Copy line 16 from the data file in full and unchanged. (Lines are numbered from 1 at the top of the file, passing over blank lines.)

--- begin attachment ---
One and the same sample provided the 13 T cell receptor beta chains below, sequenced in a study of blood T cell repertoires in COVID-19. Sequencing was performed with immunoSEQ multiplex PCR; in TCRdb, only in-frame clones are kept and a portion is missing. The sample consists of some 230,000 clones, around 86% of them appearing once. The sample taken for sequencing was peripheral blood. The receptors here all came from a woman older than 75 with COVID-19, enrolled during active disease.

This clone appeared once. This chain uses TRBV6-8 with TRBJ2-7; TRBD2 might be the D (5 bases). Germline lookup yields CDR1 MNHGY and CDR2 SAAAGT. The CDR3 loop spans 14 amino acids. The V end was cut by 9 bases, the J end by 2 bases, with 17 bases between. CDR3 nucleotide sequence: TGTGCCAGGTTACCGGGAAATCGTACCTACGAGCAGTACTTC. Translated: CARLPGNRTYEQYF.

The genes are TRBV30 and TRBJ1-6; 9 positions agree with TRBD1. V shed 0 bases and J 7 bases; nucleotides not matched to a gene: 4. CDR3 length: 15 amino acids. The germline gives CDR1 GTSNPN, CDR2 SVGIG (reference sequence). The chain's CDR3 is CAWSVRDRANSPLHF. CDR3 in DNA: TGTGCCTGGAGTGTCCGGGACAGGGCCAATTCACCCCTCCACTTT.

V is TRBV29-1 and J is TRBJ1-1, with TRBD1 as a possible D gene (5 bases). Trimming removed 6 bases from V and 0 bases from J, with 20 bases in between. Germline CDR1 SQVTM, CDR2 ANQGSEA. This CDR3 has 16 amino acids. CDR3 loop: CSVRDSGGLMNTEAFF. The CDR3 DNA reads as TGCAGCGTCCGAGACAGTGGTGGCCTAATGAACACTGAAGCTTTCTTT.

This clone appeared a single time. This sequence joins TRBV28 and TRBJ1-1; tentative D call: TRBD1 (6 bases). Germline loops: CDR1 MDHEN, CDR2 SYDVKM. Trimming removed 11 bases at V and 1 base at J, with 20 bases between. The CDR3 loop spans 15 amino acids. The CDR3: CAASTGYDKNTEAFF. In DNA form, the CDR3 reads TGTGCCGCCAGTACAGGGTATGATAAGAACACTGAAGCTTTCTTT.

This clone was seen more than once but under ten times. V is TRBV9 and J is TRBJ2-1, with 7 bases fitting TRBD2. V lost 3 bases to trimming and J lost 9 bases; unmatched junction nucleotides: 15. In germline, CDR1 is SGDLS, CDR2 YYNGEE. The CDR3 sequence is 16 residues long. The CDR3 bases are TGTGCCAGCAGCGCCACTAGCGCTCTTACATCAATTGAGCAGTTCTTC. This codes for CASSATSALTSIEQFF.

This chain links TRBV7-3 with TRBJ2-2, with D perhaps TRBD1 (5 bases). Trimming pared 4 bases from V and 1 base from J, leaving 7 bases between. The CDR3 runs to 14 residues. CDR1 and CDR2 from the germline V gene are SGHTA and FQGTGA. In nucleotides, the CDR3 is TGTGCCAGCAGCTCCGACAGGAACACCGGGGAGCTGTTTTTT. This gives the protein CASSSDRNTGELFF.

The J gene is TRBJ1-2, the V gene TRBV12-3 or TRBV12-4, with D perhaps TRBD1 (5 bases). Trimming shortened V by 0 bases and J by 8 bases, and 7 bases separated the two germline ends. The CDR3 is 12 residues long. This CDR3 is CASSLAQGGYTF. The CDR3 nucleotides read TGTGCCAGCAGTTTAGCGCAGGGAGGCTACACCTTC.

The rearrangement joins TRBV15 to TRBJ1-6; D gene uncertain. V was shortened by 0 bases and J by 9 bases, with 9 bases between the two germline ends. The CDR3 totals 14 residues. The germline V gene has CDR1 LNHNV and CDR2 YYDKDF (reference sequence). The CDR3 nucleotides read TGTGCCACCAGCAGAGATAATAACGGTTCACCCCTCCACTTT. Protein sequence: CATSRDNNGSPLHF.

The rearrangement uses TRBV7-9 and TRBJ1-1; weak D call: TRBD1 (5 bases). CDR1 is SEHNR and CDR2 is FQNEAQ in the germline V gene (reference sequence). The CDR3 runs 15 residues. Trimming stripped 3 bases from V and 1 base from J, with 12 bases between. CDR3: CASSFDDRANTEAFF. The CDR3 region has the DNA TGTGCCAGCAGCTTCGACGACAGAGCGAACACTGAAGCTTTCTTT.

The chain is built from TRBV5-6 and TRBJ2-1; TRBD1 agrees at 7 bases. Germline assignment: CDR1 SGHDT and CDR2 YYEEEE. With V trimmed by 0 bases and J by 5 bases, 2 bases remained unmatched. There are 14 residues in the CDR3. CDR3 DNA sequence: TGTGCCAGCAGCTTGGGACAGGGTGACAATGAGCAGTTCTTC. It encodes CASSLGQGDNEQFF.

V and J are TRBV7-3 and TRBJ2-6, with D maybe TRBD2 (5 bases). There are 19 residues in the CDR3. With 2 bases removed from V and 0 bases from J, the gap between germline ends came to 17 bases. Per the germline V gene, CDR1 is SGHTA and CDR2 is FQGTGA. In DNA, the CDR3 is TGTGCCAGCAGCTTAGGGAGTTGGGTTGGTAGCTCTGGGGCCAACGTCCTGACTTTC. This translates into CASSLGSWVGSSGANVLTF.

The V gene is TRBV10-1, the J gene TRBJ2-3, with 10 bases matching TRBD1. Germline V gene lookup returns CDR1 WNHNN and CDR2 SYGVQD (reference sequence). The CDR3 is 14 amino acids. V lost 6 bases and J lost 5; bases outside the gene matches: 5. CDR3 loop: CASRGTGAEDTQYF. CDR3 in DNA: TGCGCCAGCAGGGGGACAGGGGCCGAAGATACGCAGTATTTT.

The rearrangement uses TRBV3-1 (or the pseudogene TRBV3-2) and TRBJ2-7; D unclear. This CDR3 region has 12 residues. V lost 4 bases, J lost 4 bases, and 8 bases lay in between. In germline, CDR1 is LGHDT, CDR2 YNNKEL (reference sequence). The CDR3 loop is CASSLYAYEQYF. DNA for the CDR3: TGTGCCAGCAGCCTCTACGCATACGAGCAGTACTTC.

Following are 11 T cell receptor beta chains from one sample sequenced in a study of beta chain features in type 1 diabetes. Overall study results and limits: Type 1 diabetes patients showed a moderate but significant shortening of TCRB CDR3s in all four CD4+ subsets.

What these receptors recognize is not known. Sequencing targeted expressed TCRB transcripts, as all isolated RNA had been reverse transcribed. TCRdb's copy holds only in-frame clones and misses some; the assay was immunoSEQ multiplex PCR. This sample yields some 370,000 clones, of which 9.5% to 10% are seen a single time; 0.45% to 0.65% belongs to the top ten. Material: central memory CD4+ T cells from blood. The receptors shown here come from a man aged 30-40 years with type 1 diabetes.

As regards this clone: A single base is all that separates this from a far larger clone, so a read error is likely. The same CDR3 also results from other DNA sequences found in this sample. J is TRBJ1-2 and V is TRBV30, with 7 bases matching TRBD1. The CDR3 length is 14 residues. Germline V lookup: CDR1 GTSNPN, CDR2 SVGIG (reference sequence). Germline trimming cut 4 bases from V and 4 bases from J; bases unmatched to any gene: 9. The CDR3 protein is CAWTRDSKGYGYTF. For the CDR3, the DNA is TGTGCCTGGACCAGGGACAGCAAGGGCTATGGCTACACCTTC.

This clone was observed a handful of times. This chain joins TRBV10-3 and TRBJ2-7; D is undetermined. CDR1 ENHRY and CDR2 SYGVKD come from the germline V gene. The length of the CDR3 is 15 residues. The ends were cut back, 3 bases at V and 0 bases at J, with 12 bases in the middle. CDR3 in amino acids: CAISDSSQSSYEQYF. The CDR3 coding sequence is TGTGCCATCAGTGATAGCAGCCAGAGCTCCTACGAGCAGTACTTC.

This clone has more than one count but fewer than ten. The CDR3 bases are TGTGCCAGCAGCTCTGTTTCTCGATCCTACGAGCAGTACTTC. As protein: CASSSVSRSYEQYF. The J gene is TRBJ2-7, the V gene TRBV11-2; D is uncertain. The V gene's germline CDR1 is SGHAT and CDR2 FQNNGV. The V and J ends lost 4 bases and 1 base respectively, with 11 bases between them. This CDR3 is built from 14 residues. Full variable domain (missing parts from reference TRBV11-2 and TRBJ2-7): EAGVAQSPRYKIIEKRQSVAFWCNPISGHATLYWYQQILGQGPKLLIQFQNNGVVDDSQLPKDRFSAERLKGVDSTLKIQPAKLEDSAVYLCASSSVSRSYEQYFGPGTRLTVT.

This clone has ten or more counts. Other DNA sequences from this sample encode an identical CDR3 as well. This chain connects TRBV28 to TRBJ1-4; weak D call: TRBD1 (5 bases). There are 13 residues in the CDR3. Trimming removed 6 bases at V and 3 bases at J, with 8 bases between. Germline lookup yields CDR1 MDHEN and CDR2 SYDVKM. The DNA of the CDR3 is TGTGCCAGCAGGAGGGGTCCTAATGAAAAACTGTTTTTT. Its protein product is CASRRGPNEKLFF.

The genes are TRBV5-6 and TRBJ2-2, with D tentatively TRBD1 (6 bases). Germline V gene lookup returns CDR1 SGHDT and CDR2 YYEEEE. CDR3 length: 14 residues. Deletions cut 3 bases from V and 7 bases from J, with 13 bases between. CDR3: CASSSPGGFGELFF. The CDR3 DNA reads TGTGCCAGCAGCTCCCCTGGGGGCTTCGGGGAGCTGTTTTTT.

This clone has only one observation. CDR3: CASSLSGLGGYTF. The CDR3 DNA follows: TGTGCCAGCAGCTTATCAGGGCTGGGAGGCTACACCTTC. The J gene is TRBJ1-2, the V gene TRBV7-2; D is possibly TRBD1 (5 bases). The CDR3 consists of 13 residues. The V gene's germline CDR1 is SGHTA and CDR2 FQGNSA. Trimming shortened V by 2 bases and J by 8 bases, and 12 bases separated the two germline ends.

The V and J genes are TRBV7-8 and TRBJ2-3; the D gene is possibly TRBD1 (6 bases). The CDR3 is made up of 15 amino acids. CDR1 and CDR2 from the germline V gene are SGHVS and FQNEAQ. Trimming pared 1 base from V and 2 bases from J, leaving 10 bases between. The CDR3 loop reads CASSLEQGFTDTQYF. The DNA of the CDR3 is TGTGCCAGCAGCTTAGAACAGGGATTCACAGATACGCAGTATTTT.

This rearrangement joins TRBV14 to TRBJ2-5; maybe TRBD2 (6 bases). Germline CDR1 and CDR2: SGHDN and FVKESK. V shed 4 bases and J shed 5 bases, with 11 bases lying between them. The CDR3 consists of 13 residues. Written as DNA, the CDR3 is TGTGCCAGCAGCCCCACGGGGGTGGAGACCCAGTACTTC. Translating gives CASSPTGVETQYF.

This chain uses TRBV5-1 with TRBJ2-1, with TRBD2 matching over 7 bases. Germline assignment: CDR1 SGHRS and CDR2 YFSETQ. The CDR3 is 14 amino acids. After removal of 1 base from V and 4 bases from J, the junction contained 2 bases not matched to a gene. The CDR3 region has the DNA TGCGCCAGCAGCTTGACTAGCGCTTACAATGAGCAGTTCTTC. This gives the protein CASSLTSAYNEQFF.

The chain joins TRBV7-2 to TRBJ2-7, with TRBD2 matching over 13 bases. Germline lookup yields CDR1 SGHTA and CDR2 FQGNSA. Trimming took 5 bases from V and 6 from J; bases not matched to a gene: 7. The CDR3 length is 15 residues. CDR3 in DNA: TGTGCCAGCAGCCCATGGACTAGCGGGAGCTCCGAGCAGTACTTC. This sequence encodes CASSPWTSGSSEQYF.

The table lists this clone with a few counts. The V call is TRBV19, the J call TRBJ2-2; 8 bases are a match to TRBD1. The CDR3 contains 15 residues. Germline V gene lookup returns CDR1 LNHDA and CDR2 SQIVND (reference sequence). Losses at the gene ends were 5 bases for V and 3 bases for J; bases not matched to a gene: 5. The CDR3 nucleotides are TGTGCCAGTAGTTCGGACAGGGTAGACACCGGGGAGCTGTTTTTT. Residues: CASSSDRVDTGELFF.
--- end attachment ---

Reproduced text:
What these receptors recognize is not known. Sequencing targeted expressed TCRB transcripts, as all isolated RNA had been reverse transcribed. TCRdb's copy holds only in-frame clones and misses some; the assay was immunoSEQ multiplex PCR. This sample yields some 370,000 clones, of which 9.5% to 10% are seen a single time; 0.45% to 0.65% belongs to the top ten. Material: central memory CD4+ T cells from blood. The receptors shown here come from a man aged 30-40 years with type 1 diabetes.